Statistics reflect as many as 43 percent of women of childbearing age have experienced an abortion. For these individuals, abortion is not about political rhetoric, journalism, or feminist freedoms—it is about a life-changing choice made during a time of crisis that often leaves them facing unexpected emotions and unexplainable behaviors.

A Surrendered Life is a faith-based healing journey for those individuals who have experienced an abortion, as well as for their loved ones. Through the transparent personal story of the author, along with men and women from around the nation, the healing has begun.

Join Pat and her brave team of writers as she shares her powerful testimony and eight steps to freedom, healing, and hope for those caught in the trap of abortion.

This book will help you:
• Understand why so many women and men choose abortion.
• Recognize the potential effects of a past abortion and symptoms of post-abortion trauma.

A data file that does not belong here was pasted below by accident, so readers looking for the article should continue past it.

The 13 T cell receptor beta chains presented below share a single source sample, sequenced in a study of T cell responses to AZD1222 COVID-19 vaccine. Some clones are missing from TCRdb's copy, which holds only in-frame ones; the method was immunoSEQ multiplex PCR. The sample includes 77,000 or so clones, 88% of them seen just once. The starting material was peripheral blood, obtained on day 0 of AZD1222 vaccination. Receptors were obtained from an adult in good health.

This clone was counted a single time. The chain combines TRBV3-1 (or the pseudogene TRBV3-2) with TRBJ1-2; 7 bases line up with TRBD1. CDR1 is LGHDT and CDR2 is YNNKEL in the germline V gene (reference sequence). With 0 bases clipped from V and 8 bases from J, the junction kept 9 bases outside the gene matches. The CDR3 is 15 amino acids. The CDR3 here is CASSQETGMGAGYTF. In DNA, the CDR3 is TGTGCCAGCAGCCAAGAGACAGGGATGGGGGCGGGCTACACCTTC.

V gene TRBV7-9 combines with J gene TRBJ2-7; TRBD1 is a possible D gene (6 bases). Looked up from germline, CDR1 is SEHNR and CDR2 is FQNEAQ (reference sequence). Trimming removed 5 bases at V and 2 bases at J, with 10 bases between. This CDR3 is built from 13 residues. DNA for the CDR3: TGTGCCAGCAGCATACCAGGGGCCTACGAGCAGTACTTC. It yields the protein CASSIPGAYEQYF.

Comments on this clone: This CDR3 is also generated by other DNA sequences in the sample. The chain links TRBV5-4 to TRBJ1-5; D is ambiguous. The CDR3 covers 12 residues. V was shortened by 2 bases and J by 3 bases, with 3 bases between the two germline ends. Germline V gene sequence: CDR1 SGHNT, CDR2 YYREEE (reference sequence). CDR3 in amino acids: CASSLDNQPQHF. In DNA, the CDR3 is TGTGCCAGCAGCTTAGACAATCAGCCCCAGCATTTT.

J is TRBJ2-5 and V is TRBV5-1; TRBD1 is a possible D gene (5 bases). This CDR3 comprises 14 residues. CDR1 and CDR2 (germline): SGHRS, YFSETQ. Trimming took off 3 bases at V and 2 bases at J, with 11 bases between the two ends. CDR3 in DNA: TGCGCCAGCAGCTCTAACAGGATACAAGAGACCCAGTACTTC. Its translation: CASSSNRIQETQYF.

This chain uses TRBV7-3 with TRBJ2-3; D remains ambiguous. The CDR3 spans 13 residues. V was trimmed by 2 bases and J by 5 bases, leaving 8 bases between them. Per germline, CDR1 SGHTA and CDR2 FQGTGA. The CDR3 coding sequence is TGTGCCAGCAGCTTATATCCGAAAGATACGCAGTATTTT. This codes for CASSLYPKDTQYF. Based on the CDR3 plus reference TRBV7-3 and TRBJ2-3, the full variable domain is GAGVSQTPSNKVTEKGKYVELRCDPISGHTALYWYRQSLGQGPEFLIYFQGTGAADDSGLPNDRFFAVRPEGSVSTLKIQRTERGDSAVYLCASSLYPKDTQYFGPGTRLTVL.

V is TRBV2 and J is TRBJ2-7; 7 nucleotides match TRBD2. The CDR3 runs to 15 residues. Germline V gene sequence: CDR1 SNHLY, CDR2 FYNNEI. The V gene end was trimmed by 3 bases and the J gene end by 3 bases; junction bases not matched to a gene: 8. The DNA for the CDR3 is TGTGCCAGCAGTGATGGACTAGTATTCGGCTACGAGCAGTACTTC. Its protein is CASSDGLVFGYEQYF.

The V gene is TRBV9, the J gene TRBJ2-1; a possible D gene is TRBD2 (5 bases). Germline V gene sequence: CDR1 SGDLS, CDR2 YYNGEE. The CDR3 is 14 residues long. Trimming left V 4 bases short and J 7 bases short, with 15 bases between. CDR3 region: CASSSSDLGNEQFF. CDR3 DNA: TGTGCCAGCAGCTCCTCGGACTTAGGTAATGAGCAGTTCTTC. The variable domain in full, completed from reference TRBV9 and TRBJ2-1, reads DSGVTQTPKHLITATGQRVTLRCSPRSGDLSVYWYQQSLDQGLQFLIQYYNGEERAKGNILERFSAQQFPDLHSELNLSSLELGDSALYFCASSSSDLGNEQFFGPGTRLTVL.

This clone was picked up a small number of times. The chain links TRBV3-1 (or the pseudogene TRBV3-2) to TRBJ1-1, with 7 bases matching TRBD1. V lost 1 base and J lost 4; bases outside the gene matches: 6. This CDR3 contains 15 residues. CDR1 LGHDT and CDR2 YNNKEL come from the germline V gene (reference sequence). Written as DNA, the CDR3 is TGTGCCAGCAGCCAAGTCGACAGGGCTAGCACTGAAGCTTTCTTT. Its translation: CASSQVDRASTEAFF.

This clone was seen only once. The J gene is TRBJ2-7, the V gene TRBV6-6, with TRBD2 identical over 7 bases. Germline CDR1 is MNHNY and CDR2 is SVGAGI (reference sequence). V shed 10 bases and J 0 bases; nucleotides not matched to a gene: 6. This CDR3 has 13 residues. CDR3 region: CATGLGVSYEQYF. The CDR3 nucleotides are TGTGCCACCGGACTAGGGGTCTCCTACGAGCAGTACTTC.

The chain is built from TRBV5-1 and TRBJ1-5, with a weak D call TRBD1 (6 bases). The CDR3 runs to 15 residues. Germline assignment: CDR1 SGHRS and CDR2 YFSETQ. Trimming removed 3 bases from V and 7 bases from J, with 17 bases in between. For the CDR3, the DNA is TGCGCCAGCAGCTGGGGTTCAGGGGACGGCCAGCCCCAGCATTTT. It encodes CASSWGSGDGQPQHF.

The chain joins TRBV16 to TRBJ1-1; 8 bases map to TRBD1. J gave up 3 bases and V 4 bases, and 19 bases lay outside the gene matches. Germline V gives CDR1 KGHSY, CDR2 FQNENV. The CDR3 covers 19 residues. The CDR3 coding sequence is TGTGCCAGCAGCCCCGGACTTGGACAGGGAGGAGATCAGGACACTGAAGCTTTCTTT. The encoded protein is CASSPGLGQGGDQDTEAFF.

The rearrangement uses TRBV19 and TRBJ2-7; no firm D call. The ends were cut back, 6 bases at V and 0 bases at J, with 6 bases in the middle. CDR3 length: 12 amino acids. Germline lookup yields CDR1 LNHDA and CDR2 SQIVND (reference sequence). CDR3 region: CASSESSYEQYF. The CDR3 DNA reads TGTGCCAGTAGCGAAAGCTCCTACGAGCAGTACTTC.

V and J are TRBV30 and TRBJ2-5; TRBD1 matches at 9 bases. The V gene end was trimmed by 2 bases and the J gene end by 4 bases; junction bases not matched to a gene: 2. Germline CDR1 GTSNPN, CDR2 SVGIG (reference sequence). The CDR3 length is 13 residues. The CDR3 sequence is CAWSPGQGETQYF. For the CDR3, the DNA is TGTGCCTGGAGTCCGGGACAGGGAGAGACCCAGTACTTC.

• Examine what God says about abortion.
• Discover eight steps to healing and restoration for yourself or someone you love.
• Identify specific action steps that you can take today that will make a difference in your home, church, or community.

This book is a real story of healing and hope that can inspire every reader to begin a surrendered life. A Surrendered Life is supported by a Bible study published by Lifeway called Surrendering the Secret.

 

9. Unglued: Making Wise Choices in the Midst of Raw Emotions by Lysa Terkheurst

God gave us emotions to experience life, not destroy it! Lysa TerKeurst admits that she, like most women, has had experiences where others bump into her happy and she comes emotionally unglued. We stuff, we explode, or we react somewhere in between. What do we do with these raw emotions? Is it really possible to make emotions work for us instead of against us? Yes, and in her usual inspiring and practical way, Lysa will show you how. Filled with gut-honest personal examples and biblical teaching, Unglued will equip you to: Know with confidence how to resolve conflict in your important relationships. Find peace in your most difficult relationships as you learn to be honest but kind when offended. Identify what type of reactor you are and how to significantly improve your communication. Respond with no regrets by managing your tendencies to stuff, explode, or react somewhere in between. Gain a deep sense of calm by responding to situations out of your control without acting out of control.